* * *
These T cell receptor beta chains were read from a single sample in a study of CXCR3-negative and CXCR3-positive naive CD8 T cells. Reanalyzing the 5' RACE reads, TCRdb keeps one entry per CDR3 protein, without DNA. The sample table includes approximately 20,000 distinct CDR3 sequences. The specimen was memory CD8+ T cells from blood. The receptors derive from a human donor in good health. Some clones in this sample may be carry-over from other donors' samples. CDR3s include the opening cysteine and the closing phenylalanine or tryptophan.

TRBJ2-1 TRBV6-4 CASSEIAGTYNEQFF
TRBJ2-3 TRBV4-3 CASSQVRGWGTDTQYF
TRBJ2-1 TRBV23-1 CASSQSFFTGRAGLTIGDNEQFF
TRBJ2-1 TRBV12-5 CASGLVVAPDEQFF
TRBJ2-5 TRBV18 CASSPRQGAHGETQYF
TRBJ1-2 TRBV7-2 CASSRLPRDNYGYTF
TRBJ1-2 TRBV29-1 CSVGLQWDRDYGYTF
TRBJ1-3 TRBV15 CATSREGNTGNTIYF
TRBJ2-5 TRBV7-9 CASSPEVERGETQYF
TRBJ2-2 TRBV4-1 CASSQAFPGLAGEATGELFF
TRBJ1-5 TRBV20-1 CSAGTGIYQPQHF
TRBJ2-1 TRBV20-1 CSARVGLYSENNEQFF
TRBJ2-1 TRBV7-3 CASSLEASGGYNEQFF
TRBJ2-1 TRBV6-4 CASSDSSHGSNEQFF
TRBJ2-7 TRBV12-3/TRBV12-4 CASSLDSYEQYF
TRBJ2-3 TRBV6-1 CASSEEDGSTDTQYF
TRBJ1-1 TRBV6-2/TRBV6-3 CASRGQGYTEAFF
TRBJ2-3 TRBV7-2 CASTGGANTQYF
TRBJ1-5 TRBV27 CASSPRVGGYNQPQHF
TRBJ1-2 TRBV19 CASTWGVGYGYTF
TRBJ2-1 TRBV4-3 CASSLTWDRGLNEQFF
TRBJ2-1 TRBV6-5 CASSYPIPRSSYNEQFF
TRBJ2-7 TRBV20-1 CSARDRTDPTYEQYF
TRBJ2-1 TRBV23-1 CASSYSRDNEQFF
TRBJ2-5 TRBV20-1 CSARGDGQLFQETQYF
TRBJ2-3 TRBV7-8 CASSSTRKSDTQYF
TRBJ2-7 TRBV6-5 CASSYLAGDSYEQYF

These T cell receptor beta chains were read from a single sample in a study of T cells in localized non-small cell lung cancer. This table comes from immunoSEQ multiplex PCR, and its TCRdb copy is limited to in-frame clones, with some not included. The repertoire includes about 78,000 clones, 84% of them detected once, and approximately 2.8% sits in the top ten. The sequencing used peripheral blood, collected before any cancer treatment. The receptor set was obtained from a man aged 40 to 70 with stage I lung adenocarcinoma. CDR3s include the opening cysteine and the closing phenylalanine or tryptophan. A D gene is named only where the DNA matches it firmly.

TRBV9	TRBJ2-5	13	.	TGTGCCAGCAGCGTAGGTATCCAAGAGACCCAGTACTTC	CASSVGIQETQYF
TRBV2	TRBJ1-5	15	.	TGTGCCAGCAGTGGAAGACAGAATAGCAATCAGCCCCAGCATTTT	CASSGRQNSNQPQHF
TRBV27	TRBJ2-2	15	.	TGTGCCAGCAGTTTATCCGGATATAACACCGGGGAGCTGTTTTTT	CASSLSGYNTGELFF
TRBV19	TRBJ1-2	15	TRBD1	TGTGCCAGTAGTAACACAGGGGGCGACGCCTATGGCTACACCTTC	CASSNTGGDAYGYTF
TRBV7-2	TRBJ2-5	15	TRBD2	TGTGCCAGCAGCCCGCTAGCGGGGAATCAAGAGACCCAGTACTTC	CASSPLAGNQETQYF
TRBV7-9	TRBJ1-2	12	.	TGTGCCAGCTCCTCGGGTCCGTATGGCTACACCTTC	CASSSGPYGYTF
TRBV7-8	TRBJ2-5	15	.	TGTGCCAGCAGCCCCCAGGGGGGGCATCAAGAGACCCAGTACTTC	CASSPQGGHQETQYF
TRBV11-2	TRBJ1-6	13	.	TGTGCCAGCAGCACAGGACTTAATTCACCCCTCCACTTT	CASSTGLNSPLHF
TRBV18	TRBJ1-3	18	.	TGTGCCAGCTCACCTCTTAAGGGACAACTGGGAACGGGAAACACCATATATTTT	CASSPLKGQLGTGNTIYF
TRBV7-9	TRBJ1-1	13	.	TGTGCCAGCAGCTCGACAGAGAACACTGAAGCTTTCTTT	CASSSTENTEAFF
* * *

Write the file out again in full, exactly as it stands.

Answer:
These T cell receptor beta chains were read from a single sample in a study of CXCR3-negative and CXCR3-positive naive CD8 T cells. Reanalyzing the 5' RACE reads, TCRdb keeps one entry per CDR3 protein, without DNA. The sample table includes approximately 20,000 distinct CDR3 sequences. The specimen was memory CD8+ T cells from blood. The receptors derive from a human donor in good health. Some clones in this sample may be carry-over from other donors' samples. CDR3s include the opening cysteine and the closing phenylalanine or tryptophan.

TRBJ2-1 TRBV6-4 CASSEIAGTYNEQFF
TRBJ2-3 TRBV4-3 CASSQVRGWGTDTQYF
TRBJ2-1 TRBV23-1 CASSQSFFTGRAGLTIGDNEQFF
TRBJ2-1 TRBV12-5 CASGLVVAPDEQFF
TRBJ2-5 TRBV18 CASSPRQGAHGETQYF
TRBJ1-2 TRBV7-2 CASSRLPRDNYGYTF
TRBJ1-2 TRBV29-1 CSVGLQWDRDYGYTF
TRBJ1-3 TRBV15 CATSREGNTGNTIYF
TRBJ2-5 TRBV7-9 CASSPEVERGETQYF
TRBJ2-2 TRBV4-1 CASSQAFPGLAGEATGELFF
TRBJ1-5 TRBV20-1 CSAGTGIYQPQHF
TRBJ2-1 TRBV20-1 CSARVGLYSENNEQFF
TRBJ2-1 TRBV7-3 CASSLEASGGYNEQFF
TRBJ2-1 TRBV6-4 CASSDSSHGSNEQFF
TRBJ2-7 TRBV12-3/TRBV12-4 CASSLDSYEQYF
TRBJ2-3 TRBV6-1 CASSEEDGSTDTQYF
TRBJ1-1 TRBV6-2/TRBV6-3 CASRGQGYTEAFF
TRBJ2-3 TRBV7-2 CASTGGANTQYF
TRBJ1-5 TRBV27 CASSPRVGGYNQPQHF
TRBJ1-2 TRBV19 CASTWGVGYGYTF
TRBJ2-1 TRBV4-3 CASSLTWDRGLNEQFF
TRBJ2-1 TRBV6-5 CASSYPIPRSSYNEQFF
TRBJ2-7 TRBV20-1 CSARDRTDPTYEQYF
TRBJ2-1 TRBV23-1 CASSYSRDNEQFF
TRBJ2-5 TRBV20-1 CSARGDGQLFQETQYF
TRBJ2-3 TRBV7-8 CASSSTRKSDTQYF
TRBJ2-7 TRBV6-5 CASSYLAGDSYEQYF

These T cell receptor beta chains were read from a single sample in a study of T cells in localized non-small cell lung cancer. This table comes from immunoSEQ multiplex PCR, and its TCRdb copy is limited to in-frame clones, with some not included. The repertoire includes about 78,000 clones, 84% of them detected once, and approximately 2.8% sits in the top ten. The sequencing used peripheral blood, collected before any cancer treatment. The receptor set was obtained from a man aged 40 to 70 with stage I lung adenocarcinoma. CDR3s include the opening cysteine and the closing phenylalanine or tryptophan. A D gene is named only where the DNA matches it firmly.

TRBV9	TRBJ2-5	13	.	TGTGCCAGCAGCGTAGGTATCCAAGAGACCCAGTACTTC	CASSVGIQETQYF
TRBV2	TRBJ1-5	15	.	TGTGCCAGCAGTGGAAGACAGAATAGCAATCAGCCCCAGCATTTT	CASSGRQNSNQPQHF
TRBV27	TRBJ2-2	15	.	TGTGCCAGCAGTTTATCCGGATATAACACCGGGGAGCTGTTTTTT	CASSLSGYNTGELFF
TRBV19	TRBJ1-2	15	TRBD1	TGTGCCAGTAGTAACACAGGGGGCGACGCCTATGGCTACACCTTC	CASSNTGGDAYGYTF
TRBV7-2	TRBJ2-5	15	TRBD2	TGTGCCAGCAGCCCGCTAGCGGGGAATCAAGAGACCCAGTACTTC	CASSPLAGNQETQYF
TRBV7-9	TRBJ1-2	12	.	TGTGCCAGCTCCTCGGGTCCGTATGGCTACACCTTC	CASSSGPYGYTF
TRBV7-8	TRBJ2-5	15	.	TGTGCCAGCAGCCCCCAGGGGGGGCATCAAGAGACCCAGTACTTC	CASSPQGGHQETQYF
TRBV11-2	TRBJ1-6	13	.	TGTGCCAGCAGCACAGGACTTAATTCACCCCTCCACTTT	CASSTGLNSPLHF
TRBV18	TRBJ1-3	18	.	TGTGCCAGCTCACCTCTTAAGGGACAACTGGGAACGGGAAACACCATATATTTT	CASSPLKGQLGTGNTIYF
TRBV7-9	TRBJ1-1	13	.	TGTGCCAGCAGCTCGACAGAGAACACTGAAGCTTTCTTT	CASSSTENTEAFF